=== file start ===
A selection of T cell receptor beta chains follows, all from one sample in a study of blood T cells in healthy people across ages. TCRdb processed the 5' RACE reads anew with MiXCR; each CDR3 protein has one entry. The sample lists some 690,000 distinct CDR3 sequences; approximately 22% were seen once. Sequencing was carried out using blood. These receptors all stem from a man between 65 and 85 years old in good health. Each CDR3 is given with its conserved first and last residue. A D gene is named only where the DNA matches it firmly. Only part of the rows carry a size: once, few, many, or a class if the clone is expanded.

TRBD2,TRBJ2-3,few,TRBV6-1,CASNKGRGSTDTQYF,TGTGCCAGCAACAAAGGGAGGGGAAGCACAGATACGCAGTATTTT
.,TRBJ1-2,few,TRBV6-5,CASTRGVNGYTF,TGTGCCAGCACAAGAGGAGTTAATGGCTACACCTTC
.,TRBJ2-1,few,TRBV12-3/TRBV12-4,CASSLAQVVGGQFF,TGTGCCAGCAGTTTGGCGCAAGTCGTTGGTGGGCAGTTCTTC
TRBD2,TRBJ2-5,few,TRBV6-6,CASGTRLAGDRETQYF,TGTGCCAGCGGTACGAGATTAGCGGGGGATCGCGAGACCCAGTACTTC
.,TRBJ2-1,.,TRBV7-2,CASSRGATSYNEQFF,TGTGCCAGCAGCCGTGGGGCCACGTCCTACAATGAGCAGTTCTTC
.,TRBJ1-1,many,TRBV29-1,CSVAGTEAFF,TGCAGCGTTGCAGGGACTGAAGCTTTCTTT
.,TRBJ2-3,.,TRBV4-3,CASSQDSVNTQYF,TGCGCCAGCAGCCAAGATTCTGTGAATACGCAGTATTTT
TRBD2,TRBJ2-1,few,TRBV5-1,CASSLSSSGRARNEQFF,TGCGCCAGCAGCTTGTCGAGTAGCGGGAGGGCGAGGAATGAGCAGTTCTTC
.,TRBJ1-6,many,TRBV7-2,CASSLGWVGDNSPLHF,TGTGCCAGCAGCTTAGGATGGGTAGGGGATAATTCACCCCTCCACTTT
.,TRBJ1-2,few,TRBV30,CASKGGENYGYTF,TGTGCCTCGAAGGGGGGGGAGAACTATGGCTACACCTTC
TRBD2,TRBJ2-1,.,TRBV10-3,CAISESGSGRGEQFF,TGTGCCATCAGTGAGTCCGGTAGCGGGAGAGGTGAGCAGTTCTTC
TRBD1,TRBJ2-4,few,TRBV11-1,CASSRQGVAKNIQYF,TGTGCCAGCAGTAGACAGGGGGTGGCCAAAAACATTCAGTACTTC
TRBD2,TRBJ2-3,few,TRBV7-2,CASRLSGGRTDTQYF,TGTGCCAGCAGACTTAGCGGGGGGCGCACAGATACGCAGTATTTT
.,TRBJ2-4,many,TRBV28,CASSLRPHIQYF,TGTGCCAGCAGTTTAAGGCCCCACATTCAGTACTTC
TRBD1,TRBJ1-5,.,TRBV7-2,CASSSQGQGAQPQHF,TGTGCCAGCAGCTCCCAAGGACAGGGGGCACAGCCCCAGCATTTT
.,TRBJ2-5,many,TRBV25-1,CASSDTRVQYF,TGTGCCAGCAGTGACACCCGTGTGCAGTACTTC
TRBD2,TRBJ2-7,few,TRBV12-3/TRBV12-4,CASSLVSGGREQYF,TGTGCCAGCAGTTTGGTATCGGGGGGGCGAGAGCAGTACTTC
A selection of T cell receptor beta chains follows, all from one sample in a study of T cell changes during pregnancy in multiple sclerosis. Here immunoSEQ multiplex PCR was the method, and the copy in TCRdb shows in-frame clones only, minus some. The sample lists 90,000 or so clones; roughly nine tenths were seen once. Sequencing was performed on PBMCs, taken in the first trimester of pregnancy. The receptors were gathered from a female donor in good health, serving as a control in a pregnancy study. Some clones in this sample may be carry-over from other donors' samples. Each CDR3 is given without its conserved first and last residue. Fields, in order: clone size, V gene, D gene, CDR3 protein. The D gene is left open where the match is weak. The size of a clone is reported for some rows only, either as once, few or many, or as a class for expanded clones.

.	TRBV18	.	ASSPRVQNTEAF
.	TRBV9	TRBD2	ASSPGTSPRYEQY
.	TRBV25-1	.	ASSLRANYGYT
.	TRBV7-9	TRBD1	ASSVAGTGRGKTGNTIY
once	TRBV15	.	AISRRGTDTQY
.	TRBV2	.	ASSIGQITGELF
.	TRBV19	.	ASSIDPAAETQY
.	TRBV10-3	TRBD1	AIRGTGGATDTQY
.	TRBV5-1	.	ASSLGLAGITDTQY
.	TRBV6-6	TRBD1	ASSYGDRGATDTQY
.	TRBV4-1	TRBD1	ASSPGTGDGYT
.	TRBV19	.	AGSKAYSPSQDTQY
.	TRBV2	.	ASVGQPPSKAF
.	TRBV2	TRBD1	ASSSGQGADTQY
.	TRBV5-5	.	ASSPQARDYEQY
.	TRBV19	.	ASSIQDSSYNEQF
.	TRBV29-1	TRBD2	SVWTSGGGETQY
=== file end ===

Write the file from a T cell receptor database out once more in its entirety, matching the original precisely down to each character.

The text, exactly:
A selection of T cell receptor beta chains follows, all from one sample in a study of blood T cells in healthy people across ages. TCRdb processed the 5' RACE reads anew with MiXCR; each CDR3 protein has one entry. The sample lists some 690,000 distinct CDR3 sequences; approximately 22% were seen once. Sequencing was carried out using blood. These receptors all stem from a man between 65 and 85 years old in good health. Each CDR3 is given with its conserved first and last residue. A D gene is named only where the DNA matches it firmly. Only part of the rows carry a size: once, few, many, or a class if the clone is expanded.

TRBD2,TRBJ2-3,few,TRBV6-1,CASNKGRGSTDTQYF,TGTGCCAGCAACAAAGGGAGGGGAAGCACAGATACGCAGTATTTT
.,TRBJ1-2,few,TRBV6-5,CASTRGVNGYTF,TGTGCCAGCACAAGAGGAGTTAATGGCTACACCTTC
.,TRBJ2-1,few,TRBV12-3/TRBV12-4,CASSLAQVVGGQFF,TGTGCCAGCAGTTTGGCGCAAGTCGTTGGTGGGCAGTTCTTC
TRBD2,TRBJ2-5,few,TRBV6-6,CASGTRLAGDRETQYF,TGTGCCAGCGGTACGAGATTAGCGGGGGATCGCGAGACCCAGTACTTC
.,TRBJ2-1,.,TRBV7-2,CASSRGATSYNEQFF,TGTGCCAGCAGCCGTGGGGCCACGTCCTACAATGAGCAGTTCTTC
.,TRBJ1-1,many,TRBV29-1,CSVAGTEAFF,TGCAGCGTTGCAGGGACTGAAGCTTTCTTT
.,TRBJ2-3,.,TRBV4-3,CASSQDSVNTQYF,TGCGCCAGCAGCCAAGATTCTGTGAATACGCAGTATTTT
TRBD2,TRBJ2-1,few,TRBV5-1,CASSLSSSGRARNEQFF,TGCGCCAGCAGCTTGTCGAGTAGCGGGAGGGCGAGGAATGAGCAGTTCTTC
.,TRBJ1-6,many,TRBV7-2,CASSLGWVGDNSPLHF,TGTGCCAGCAGCTTAGGATGGGTAGGGGATAATTCACCCCTCCACTTT
.,TRBJ1-2,few,TRBV30,CASKGGENYGYTF,TGTGCCTCGAAGGGGGGGGAGAACTATGGCTACACCTTC
TRBD2,TRBJ2-1,.,TRBV10-3,CAISESGSGRGEQFF,TGTGCCATCAGTGAGTCCGGTAGCGGGAGAGGTGAGCAGTTCTTC
TRBD1,TRBJ2-4,few,TRBV11-1,CASSRQGVAKNIQYF,TGTGCCAGCAGTAGACAGGGGGTGGCCAAAAACATTCAGTACTTC
TRBD2,TRBJ2-3,few,TRBV7-2,CASRLSGGRTDTQYF,TGTGCCAGCAGACTTAGCGGGGGGCGCACAGATACGCAGTATTTT
.,TRBJ2-4,many,TRBV28,CASSLRPHIQYF,TGTGCCAGCAGTTTAAGGCCCCACATTCAGTACTTC
TRBD1,TRBJ1-5,.,TRBV7-2,CASSSQGQGAQPQHF,TGTGCCAGCAGCTCCCAAGGACAGGGGGCACAGCCCCAGCATTTT
.,TRBJ2-5,many,TRBV25-1,CASSDTRVQYF,TGTGCCAGCAGTGACACCCGTGTGCAGTACTTC
TRBD2,TRBJ2-7,few,TRBV12-3/TRBV12-4,CASSLVSGGREQYF,TGTGCCAGCAGTTTGGTATCGGGGGGGCGAGAGCAGTACTTC
A selection of T cell receptor beta chains follows, all from one sample in a study of T cell changes during pregnancy in multiple sclerosis. Here immunoSEQ multiplex PCR was the method, and the copy in TCRdb shows in-frame clones only, minus some. The sample lists 90,000 or so clones; roughly nine tenths were seen once. Sequencing was performed on PBMCs, taken in the first trimester of pregnancy. The receptors were gathered from a female donor in good health, serving as a control in a pregnancy study. Some clones in this sample may be carry-over from other donors' samples. Each CDR3 is given without its conserved first and last residue. Fields, in order: clone size, V gene, D gene, CDR3 protein. The D gene is left open where the match is weak. The size of a clone is reported for some rows only, either as once, few or many, or as a class for expanded clones.

.	TRBV18	.	ASSPRVQNTEAF
.	TRBV9	TRBD2	ASSPGTSPRYEQY
.	TRBV25-1	.	ASSLRANYGYT
.	TRBV7-9	TRBD1	ASSVAGTGRGKTGNTIY
once	TRBV15	.	AISRRGTDTQY
.	TRBV2	.	ASSIGQITGELF
.	TRBV19	.	ASSIDPAAETQY
.	TRBV10-3	TRBD1	AIRGTGGATDTQY
.	TRBV5-1	.	ASSLGLAGITDTQY
.	TRBV6-6	TRBD1	ASSYGDRGATDTQY
.	TRBV4-1	TRBD1	ASSPGTGDGYT
.	TRBV19	.	AGSKAYSPSQDTQY
.	TRBV2	.	ASVGQPPSKAF
.	TRBV2	TRBD1	ASSSGQGADTQY
.	TRBV5-5	.	ASSPQARDYEQY
.	TRBV19	.	ASSIQDSSYNEQF
.	TRBV29-1	TRBD2	SVWTSGGGETQY